$\begingroup$ How does this answer the question which is "how does one know a sequence is random"? $\endgroup$
    – Juho
    Commented Jun 12, 2013 at 19:56
  • $\begingroup$ as i already said.just...where "random" can be seen as cheat,but does not affect it's random effect.then make it proud and build your logic. Simple. $\endgroup$
    – Nickname
    Commented Jun 13, 2013 at 14:55

other answers are good, heres some other angles on this very important/unintentionally deep question. computer scientists have been studying randomness for decades and are likely to continue to study it. it has many deep connections and foremost open questions remaining throughout the field. here are a few pointers.

  • "true/real randomness" occurs with low-level physical processes & "noise" such as in zener diodes, quantum mechanics etc. which can be harnessed in hardware based RNGs

  • other numbers generated in the computer realm is what is known as "pseudorandom" which is simulated and can never match "true randomness". these are so-called PRNGs

  • there is an important sense of "cryptographic hardness of random number generators" that in a sense measures their "quality" or "security" see eg cryptographically secure PRNG. basically a "weak" generator does not have as much computational complexity as a "hard" generator and a "weak" one is easier to break.

  • another somewhat related sense it comes up is "hardness of proofs". imagine a proof to prove that a RNG is linear time $O(n)$. that proof would seem to be simpler than one required to prove it is quadratic $O(n^2)$ and so on. this concept is still in the process of being formalized/researched but it actually impinges on deep questions like P$\stackrel{?}{=}$NP in a famous paper called Natural Proofs. roughly, the authors show a P$\neq$NP proof must have a certain "complexity" otherwise the same analysis technique could be used to break PRNGs, and moreover, somewhat surprisingly, most or maybe all complexity class separations/techniques known at that date (or possibly even afterwards, to date) do not have sufficient complexity.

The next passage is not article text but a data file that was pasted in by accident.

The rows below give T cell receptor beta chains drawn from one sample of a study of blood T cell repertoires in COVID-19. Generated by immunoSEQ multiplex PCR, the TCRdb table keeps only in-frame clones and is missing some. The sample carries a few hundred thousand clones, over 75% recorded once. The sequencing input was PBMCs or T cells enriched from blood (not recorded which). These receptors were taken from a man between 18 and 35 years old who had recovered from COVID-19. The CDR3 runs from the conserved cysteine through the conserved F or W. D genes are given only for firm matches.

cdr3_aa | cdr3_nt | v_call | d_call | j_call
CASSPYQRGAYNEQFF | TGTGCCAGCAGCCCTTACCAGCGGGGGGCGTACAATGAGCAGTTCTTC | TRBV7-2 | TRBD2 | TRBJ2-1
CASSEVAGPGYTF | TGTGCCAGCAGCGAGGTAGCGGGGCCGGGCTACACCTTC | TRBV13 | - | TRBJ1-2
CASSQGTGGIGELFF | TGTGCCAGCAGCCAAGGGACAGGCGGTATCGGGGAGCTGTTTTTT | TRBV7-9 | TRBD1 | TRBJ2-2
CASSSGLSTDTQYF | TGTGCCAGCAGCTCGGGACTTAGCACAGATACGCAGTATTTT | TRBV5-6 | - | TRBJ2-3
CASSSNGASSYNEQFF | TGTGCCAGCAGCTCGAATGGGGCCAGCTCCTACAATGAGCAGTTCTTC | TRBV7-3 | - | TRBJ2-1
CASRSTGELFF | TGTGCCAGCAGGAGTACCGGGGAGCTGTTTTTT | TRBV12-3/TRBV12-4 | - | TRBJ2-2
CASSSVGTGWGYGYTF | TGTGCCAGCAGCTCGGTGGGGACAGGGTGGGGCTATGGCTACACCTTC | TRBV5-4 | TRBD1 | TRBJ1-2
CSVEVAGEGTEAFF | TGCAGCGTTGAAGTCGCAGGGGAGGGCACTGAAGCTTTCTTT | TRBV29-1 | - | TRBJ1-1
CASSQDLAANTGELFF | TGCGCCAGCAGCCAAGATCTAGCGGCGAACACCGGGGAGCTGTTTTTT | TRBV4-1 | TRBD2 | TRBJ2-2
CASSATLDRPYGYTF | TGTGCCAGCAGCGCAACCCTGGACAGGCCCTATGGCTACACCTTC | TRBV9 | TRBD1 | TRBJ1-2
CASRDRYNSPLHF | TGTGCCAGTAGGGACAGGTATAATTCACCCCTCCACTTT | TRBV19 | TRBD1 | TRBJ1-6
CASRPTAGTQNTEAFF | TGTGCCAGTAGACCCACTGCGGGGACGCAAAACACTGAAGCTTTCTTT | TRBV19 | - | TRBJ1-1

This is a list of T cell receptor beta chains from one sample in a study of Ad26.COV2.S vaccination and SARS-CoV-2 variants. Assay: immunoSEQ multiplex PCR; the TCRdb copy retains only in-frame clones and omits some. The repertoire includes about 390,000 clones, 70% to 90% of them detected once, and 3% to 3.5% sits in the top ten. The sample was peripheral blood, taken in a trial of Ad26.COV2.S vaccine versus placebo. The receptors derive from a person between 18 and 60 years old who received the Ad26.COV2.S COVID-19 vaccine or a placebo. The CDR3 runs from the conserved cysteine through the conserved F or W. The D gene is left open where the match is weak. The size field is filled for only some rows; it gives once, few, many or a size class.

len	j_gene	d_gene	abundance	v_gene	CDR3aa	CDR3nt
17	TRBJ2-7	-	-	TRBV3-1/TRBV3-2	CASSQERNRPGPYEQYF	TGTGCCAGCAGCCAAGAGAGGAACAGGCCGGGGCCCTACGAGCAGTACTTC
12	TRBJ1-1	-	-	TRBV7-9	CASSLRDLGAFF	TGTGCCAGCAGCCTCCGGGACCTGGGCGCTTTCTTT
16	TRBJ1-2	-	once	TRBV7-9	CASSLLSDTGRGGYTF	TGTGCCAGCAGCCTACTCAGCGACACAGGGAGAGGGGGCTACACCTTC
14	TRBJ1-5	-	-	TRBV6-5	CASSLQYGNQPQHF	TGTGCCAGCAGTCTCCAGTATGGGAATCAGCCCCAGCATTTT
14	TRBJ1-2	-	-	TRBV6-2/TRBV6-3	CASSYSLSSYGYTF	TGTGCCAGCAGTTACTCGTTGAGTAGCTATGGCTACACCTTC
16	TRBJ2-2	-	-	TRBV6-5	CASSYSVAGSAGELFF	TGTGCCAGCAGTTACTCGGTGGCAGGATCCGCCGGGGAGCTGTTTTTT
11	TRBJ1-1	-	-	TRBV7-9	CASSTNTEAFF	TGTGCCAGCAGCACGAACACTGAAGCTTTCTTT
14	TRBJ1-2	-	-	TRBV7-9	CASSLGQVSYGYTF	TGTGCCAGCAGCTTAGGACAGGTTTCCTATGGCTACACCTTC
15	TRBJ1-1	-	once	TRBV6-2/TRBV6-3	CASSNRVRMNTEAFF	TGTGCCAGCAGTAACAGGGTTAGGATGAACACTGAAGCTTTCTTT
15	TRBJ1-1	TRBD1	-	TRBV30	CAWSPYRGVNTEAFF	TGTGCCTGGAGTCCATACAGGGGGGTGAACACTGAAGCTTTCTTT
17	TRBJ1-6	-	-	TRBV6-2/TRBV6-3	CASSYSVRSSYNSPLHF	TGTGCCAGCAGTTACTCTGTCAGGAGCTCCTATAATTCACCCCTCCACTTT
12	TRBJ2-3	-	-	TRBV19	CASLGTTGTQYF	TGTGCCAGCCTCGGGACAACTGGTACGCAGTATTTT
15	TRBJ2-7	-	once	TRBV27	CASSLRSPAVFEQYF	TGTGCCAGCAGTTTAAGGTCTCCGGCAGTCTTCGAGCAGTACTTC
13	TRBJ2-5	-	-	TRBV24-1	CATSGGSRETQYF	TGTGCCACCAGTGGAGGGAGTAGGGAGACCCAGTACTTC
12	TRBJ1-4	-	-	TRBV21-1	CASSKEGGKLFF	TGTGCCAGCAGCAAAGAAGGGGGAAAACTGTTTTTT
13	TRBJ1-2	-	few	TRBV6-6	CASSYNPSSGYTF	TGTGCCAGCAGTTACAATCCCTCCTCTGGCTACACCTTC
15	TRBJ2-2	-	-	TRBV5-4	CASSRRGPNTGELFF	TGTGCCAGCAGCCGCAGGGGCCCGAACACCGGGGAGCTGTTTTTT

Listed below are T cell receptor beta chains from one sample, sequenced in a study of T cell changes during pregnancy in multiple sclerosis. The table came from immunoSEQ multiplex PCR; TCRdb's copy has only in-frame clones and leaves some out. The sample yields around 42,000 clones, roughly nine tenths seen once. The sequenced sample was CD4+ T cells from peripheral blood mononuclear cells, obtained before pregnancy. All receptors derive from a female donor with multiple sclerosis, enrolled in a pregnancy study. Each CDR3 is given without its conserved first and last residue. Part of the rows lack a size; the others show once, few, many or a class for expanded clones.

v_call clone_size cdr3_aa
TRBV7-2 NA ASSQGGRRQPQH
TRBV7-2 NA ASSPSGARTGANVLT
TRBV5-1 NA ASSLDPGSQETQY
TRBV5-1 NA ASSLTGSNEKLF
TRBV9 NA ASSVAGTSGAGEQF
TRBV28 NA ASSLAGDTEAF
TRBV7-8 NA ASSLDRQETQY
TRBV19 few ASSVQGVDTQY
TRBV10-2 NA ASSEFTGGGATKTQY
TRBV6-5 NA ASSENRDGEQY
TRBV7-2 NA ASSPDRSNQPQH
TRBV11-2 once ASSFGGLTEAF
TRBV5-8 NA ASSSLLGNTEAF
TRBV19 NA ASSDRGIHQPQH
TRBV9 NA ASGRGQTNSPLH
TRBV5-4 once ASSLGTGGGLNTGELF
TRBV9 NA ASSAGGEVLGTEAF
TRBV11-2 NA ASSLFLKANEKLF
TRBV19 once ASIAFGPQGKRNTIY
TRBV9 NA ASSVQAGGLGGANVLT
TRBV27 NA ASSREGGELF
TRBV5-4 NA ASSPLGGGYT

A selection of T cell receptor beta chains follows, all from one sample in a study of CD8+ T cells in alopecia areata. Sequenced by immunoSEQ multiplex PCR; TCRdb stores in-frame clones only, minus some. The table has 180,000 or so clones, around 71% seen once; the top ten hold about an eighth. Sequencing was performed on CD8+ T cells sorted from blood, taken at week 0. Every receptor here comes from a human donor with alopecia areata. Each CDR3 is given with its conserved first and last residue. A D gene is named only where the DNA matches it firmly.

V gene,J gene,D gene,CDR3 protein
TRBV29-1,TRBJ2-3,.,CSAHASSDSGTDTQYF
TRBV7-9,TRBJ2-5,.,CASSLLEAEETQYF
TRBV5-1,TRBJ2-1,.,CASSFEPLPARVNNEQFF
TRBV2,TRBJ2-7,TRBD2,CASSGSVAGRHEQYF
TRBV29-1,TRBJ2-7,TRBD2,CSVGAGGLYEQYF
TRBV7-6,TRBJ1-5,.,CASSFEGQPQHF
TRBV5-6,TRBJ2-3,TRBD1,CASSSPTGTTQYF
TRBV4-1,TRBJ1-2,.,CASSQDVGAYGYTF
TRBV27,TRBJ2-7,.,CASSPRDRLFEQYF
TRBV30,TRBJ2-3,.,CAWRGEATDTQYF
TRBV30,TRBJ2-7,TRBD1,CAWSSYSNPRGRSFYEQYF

• an important research topic in TCS is randomized and derandomized algorithms. the idea is, roughly, to study how much the algorithm is altered by replacing "true randomness" with a PRNG and there are various deep theorems on the subject. here is a highranked cstheory.se question that gives some flavor of research in this area: efficient and simple randomized algorithms where determinism is difficult

  • another key related topic in TCS is information entropy— originally introduced in physics long ago— which studies a closely related concept of "information dis-order" and like some other important concepts in (T)CS seems be one of the key ideas that crosscuts the boundary between applied and theoretical analysis, even some of the formulas are the same.

  • again attesting to the status of active research, there are other high-ranked questions on cstheory.se that relate to this question. here is one close, almost the same: is a truly random number generator Turing computable

  • $\begingroup$ And not only computer scientists are of course interested in "randomness". It is probably an ageless question, considered also from religious and philosophical perspectives. $\endgroup$
    – Juho
    Commented Jun 16, 2013 at 21:59
  • $\begingroup$ agreed, also in physics it is a key concept at the invention of QM and the Bohr-Einstein debate, Bells thm, and still motivates "hidden variable theories" again an active area of research. so as you say, maybe nobody knows what it is, but many are still working on finding out a more definitive answer as we speak. $\endgroup$
    – vzn
    Commented Jun 16, 2013 at 22:42
  • $\begingroup$ more on the relevance of randomness to the P vs NP angle, it shows up in the satisfiability and clique "transition point" eg as in this paper The Monotone Complexity of k-Clique on Random Graphs by Rossman $\endgroup$
    – vzn
    Commented Jun 16, 2013 at 22:47
  • $\begingroup$ re breaking random number generators see RNG attack, wikipedia $\endgroup$
    – vzn
    Commented Jun 16, 2013 at 22:55
  • $\begingroup$ an overview about randomness in CS by wigderson RANDOMNESS AND PSEUDORANDOMNESS $\endgroup$
    – vzn
    Commented Dec 26, 2013 at 16:00